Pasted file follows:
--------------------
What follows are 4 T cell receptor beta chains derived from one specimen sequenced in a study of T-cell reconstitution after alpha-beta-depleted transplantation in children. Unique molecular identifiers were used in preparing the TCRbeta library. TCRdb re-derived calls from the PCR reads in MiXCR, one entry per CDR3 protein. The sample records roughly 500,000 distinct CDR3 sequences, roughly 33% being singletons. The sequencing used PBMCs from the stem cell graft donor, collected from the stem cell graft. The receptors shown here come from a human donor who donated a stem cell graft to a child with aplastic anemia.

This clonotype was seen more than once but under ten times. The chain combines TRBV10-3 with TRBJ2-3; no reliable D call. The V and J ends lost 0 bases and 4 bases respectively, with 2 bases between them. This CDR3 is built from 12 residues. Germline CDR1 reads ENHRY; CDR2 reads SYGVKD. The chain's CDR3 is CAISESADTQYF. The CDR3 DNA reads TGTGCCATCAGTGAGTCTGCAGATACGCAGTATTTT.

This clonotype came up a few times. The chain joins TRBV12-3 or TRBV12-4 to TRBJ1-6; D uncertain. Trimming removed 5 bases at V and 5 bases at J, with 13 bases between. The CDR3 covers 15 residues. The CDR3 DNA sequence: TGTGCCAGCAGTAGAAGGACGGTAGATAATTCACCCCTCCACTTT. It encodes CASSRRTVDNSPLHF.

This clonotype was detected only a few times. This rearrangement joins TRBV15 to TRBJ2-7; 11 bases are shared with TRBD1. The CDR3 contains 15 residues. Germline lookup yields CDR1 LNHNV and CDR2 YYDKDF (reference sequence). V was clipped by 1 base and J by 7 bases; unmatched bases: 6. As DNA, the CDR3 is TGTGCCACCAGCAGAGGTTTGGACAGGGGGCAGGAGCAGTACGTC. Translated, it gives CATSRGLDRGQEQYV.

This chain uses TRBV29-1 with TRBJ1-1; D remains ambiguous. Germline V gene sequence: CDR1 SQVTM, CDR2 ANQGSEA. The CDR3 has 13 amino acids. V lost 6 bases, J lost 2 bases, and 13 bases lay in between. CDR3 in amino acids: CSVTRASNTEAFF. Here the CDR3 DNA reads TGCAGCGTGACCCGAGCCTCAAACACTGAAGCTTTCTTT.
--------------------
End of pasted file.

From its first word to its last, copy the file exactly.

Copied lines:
What follows are 4 T cell receptor beta chains derived from one specimen sequenced in a study of T-cell reconstitution after alpha-beta-depleted transplantation in children. Unique molecular identifiers were used in preparing the TCRbeta library. TCRdb re-derived calls from the PCR reads in MiXCR, one entry per CDR3 protein. The sample records roughly 500,000 distinct CDR3 sequences, roughly 33% being singletons. The sequencing used PBMCs from the stem cell graft donor, collected from the stem cell graft. The receptors shown here come from a human donor who donated a stem cell graft to a child with aplastic anemia.

This clonotype was seen more than once but under ten times. The chain combines TRBV10-3 with TRBJ2-3; no reliable D call. The V and J ends lost 0 bases and 4 bases respectively, with 2 bases between them. This CDR3 is built from 12 residues. Germline CDR1 reads ENHRY; CDR2 reads SYGVKD. The chain's CDR3 is CAISESADTQYF. The CDR3 DNA reads TGTGCCATCAGTGAGTCTGCAGATACGCAGTATTTT.

This clonotype came up a few times. The chain joins TRBV12-3 or TRBV12-4 to TRBJ1-6; D uncertain. Trimming removed 5 bases at V and 5 bases at J, with 13 bases between. The CDR3 covers 15 residues. The CDR3 DNA sequence: TGTGCCAGCAGTAGAAGGACGGTAGATAATTCACCCCTCCACTTT. It encodes CASSRRTVDNSPLHF.

This clonotype was detected only a few times. This rearrangement joins TRBV15 to TRBJ2-7; 11 bases are shared with TRBD1. The CDR3 contains 15 residues. Germline lookup yields CDR1 LNHNV and CDR2 YYDKDF (reference sequence). V was clipped by 1 base and J by 7 bases; unmatched bases: 6. As DNA, the CDR3 is TGTGCCACCAGCAGAGGTTTGGACAGGGGGCAGGAGCAGTACGTC. Translated, it gives CATSRGLDRGQEQYV.

This chain uses TRBV29-1 with TRBJ1-1; D remains ambiguous. Germline V gene sequence: CDR1 SQVTM, CDR2 ANQGSEA. The CDR3 has 13 amino acids. V lost 6 bases, J lost 2 bases, and 13 bases lay in between. CDR3 in amino acids: CSVTRASNTEAFF. Here the CDR3 DNA reads TGCAGCGTGACCCGAGCCTCAAACACTGAAGCTTTCTTT.